June 15, 2021

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The View On Cooking

Few in the food world want to touch the Palestine issue. Here’s why one S.F. bar is speaking up

7 min read

Two weeks ago, when the current Israel-Palestine crisis began unfolding in the Gaza Strip, I noticed that a lot more people—especially non-activists—were talking about it in public. But in my part of the woods, the food world, the Israeli occupation of Palestinian territories hasn’t really been a topic of conversation, though diners have long-embraced the region’s cuisines at Israeli restaurants like Philadelphia’s Zahav and Oren’s Hummus in San Francisco. If there was any conversation about Palestine, it was largely driven by Arab American women like chef-activists Amanny Ahmad and Reem Assil.

More commonly, we in food whisper about the issue similarly to how London chefs Yotam Ottolenghi and Sami Tamimi bring it up in their popular cookbook, “Jerusalem”: While they allude to the ugliness of the long-running military occupation in their introduction, the text tends toward a laissez-faire attitude toward it. Conflicts over the ownership of land, culture and food are futile, they write, “because it doesn’t really matter,” and worrying about it would spoil the pleasurable act of eating. It’s a very political answer, seemingly designed to not piss anybody off. But then again, why are we asking restaurant folks to say anything about this?

“People listen to chefs,” said Preeti Mistry, a local chef and podcast host who is also known for speaking up about issues as broad as whiteness in fine dining culture and prejudice in food media. Recently, they began sounding the alarm on COVID’s brutal impact on India, using a fundraiser at Windsor restaurant PizzaLeah to raise money and awareness. “Whether you admit it or not,” Mistry said, “you’re a leader and people look to you.”

From left: Habibi Bar owners Andrew Paul Nelson, Essam Kardosh and Bahman Safari, Thursday, Sept. 24, 2020, in San Francisco, Calif. The pop-up is located at Bacchus Wine Bar.

Santiago Mejia / The Chronicle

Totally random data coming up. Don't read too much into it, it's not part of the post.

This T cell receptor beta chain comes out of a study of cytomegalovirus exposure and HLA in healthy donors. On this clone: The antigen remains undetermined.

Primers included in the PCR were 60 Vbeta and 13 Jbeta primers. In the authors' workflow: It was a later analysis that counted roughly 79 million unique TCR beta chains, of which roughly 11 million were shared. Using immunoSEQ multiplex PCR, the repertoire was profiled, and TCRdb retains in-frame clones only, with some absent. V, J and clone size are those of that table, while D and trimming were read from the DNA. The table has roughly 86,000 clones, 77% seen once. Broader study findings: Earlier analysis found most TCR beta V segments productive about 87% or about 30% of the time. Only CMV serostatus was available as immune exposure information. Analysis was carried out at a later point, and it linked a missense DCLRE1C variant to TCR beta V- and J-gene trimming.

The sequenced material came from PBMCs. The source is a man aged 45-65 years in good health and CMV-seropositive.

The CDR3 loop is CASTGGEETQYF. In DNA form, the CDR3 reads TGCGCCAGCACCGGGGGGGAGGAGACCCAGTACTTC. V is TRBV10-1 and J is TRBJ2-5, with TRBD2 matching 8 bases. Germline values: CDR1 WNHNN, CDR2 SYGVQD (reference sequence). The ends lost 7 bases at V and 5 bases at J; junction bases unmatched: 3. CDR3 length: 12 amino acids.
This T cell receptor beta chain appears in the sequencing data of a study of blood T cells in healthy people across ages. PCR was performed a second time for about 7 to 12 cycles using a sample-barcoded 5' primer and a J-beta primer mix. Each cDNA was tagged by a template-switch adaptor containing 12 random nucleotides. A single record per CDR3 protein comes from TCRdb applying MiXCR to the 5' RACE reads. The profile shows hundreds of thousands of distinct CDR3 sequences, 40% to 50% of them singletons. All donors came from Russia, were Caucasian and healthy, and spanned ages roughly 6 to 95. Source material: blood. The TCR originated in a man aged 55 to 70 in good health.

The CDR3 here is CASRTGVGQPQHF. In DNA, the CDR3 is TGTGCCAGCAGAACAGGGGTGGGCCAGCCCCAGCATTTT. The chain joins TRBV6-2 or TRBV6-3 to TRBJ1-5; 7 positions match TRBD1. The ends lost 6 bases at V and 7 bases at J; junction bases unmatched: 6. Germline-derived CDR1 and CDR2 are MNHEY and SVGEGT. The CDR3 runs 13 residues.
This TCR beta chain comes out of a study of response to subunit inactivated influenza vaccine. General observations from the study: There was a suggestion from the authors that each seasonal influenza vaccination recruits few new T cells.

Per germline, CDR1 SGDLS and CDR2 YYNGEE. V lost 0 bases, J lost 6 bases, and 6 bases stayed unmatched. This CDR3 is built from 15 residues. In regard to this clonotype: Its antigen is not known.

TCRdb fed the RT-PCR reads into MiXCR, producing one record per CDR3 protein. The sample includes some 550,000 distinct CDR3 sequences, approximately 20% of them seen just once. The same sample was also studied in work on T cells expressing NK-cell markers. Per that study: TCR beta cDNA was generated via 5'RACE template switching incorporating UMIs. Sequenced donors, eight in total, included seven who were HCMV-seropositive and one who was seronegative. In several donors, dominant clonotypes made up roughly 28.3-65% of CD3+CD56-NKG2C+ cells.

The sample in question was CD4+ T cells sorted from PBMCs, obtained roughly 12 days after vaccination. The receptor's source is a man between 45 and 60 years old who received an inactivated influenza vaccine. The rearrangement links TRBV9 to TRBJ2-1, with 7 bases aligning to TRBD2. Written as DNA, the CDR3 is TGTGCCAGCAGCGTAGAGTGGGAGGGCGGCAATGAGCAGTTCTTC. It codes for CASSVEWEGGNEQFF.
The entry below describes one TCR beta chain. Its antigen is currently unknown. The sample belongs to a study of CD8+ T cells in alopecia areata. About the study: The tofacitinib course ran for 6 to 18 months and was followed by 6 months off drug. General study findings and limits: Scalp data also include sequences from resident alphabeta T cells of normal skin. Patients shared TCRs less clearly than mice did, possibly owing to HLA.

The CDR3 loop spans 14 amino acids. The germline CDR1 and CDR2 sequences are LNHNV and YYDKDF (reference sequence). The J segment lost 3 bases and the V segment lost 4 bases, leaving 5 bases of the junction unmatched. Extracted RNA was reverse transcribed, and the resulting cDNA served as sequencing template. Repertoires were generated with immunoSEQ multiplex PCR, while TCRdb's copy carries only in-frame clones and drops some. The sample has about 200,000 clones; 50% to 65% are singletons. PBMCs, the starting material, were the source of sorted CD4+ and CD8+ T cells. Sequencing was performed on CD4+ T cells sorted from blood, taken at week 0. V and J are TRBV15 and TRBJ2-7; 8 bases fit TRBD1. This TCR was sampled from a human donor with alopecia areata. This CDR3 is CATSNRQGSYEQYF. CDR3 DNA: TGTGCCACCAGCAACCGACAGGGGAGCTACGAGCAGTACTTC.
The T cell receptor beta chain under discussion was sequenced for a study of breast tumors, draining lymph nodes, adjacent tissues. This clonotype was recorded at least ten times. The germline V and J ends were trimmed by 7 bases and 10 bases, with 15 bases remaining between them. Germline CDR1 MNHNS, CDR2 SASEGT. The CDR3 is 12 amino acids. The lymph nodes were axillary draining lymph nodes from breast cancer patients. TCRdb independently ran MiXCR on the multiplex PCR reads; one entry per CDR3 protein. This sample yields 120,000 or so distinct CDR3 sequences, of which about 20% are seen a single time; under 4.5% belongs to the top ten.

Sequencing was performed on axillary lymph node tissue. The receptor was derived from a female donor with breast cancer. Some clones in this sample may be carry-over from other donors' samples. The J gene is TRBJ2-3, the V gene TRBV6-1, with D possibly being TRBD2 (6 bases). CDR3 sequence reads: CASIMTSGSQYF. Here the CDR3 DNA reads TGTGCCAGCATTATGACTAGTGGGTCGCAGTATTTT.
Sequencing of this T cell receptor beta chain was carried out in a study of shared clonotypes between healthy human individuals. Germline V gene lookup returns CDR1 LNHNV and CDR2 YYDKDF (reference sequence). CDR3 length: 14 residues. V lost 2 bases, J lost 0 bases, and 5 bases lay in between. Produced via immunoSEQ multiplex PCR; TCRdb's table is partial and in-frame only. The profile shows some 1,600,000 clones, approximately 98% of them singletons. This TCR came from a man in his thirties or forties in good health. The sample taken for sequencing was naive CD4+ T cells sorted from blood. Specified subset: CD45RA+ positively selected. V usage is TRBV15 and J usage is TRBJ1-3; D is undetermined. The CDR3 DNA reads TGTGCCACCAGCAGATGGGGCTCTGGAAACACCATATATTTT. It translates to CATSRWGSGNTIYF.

I asked the same question of Essam Kardosh, Bahman Safari and Andrew Paul Nelson, the founders of Habibi, a Russian Hill wine bar. On May 12, the team published an Instagram post that encouraged their followers to donate money for Palestinian refugee aid and learn more about “the human rights atrocities committed by the apartheid state of Israel.” At that point, Habibi was one of a tiny handful of local establishments that had said anything publicly about Palestine.

For Habibi’s founders, two of whom are of Middle Eastern descent, speaking out is a clear way to signal that their bar is about more than just selling wine: It’s about being a community space for people who usually feel excluded from the wine world.

Muddled political messaging is not an option for them, having experienced it firsthand. Kardosh said that during the Black Lives Matter protests of 2020, he and his colleagues saw how the businesses they worked for struggled with maintaining neutrality out of fear of alienating customers and generating backlash. It was an attitude that they pledged not to replicate at Habibi, a place where they would be the ones calling the shots. “We didn’t want to perpetuate that cycle of silence,” he said. And to that point, their May 12 Instagram point specifically included the sentiment that “silence is violence.”

Safari, a gay Iranian American who says he has often felt like an outsider at predominantly white queer-owned establishments in the Bay Area, emphasized that inclusivity should be more than just ambience: It also means “speaking up when there are injustices being enacted.”

According to Nelson, many non-Black-owned businesses felt pressured to make statements about racial injustice last year, sometimes by employees and customers alike. “That pressure was good for this country and was good for the world—to finally begin to have a conversation about racial injustice and police brutality.”

And if you think talking about the Black Lives Matter movement in mixed company is tough, bringing up Palestine is practically impossible. Palestinian Americans are prolific in the Bay Area food scene, but several have said that talking about these issues in public forums historically sparked massive amounts of backlash and harassment, including accusations of anti-Semitism. It’s hard for members of the Jewish diaspora to talk about too, as writer Marisa Kabas articulated in a recent piece for Rolling Stone. She wrote, “because the conflict has so often been boiled down to a binary—you either support Israel or you support its destruction—for many of us it felt like a betrayal to even consider the other side.” Yet Kabas has also observed more young American Jews being vocal about their opposition to the occupation.

So far, few Bay Area establishments have said anything at all, but not because the people behind them haven’t been thinking about this.

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